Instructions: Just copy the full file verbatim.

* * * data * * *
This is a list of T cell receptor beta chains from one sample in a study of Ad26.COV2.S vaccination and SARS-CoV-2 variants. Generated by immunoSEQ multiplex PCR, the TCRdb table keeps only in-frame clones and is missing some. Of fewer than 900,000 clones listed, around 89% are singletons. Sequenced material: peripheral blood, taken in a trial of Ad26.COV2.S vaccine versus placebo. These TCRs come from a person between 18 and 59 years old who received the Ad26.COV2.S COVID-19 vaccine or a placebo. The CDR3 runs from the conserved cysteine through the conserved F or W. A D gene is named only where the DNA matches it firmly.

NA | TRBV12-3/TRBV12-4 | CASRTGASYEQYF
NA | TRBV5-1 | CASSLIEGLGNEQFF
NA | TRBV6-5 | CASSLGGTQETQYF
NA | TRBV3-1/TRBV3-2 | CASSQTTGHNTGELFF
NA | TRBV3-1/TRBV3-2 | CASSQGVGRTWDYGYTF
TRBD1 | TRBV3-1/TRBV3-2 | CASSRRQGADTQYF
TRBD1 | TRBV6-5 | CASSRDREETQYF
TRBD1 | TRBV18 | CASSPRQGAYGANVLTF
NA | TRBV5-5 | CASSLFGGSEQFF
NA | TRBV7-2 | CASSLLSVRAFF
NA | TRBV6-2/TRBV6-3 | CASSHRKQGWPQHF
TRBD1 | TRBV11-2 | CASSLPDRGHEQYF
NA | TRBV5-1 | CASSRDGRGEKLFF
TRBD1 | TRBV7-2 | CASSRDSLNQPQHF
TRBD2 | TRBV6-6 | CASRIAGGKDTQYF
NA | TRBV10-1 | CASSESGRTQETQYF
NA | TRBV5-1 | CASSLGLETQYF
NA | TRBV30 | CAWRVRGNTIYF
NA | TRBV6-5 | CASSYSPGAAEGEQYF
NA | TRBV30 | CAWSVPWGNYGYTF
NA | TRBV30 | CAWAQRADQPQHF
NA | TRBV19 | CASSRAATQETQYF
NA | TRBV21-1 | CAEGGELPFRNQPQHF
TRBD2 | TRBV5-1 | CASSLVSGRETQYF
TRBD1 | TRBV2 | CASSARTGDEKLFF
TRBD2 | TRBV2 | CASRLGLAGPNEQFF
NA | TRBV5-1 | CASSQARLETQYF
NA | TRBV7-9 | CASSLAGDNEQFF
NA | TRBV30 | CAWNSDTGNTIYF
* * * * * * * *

This is a list of T cell receptor beta chains from one sample in a study of Ad26.COV2.S vaccination and SARS-CoV-2 variants. Generated by immunoSEQ multiplex PCR, the TCRdb table keeps only in-frame clones and is missing some. Of fewer than 900,000 clones listed, around 89% are singletons. Sequenced material: peripheral blood, taken in a trial of Ad26.COV2.S vaccine versus placebo. These TCRs come from a person between 18 and 59 years old who received the Ad26.COV2.S COVID-19 vaccine or a placebo. The CDR3 runs from the conserved cysteine through the conserved F or W. A D gene is named only where the DNA matches it firmly.

NA | TRBV12-3/TRBV12-4 | CASRTGASYEQYF
NA | TRBV5-1 | CASSLIEGLGNEQFF
NA | TRBV6-5 | CASSLGGTQETQYF
NA | TRBV3-1/TRBV3-2 | CASSQTTGHNTGELFF
NA | TRBV3-1/TRBV3-2 | CASSQGVGRTWDYGYTF
TRBD1 | TRBV3-1/TRBV3-2 | CASSRRQGADTQYF
TRBD1 | TRBV6-5 | CASSRDREETQYF
TRBD1 | TRBV18 | CASSPRQGAYGANVLTF
NA | TRBV5-5 | CASSLFGGSEQFF
NA | TRBV7-2 | CASSLLSVRAFF
NA | TRBV6-2/TRBV6-3 | CASSHRKQGWPQHF
TRBD1 | TRBV11-2 | CASSLPDRGHEQYF
NA | TRBV5-1 | CASSRDGRGEKLFF
TRBD1 | TRBV7-2 | CASSRDSLNQPQHF
TRBD2 | TRBV6-6 | CASRIAGGKDTQYF
NA | TRBV10-1 | CASSESGRTQETQYF
NA | TRBV5-1 | CASSLGLETQYF
NA | TRBV30 | CAWRVRGNTIYF
NA | TRBV6-5 | CASSYSPGAAEGEQYF
NA | TRBV30 | CAWSVPWGNYGYTF
NA | TRBV30 | CAWAQRADQPQHF
NA | TRBV19 | CASSRAATQETQYF
NA | TRBV21-1 | CAEGGELPFRNQPQHF
TRBD2 | TRBV5-1 | CASSLVSGRETQYF
TRBD1 | TRBV2 | CASSARTGDEKLFF
TRBD2 | TRBV2 | CASRLGLAGPNEQFF
NA | TRBV5-1 | CASSQARLETQYF
NA | TRBV7-9 | CASSLAGDNEQFF
NA | TRBV30 | CAWNSDTGNTIYF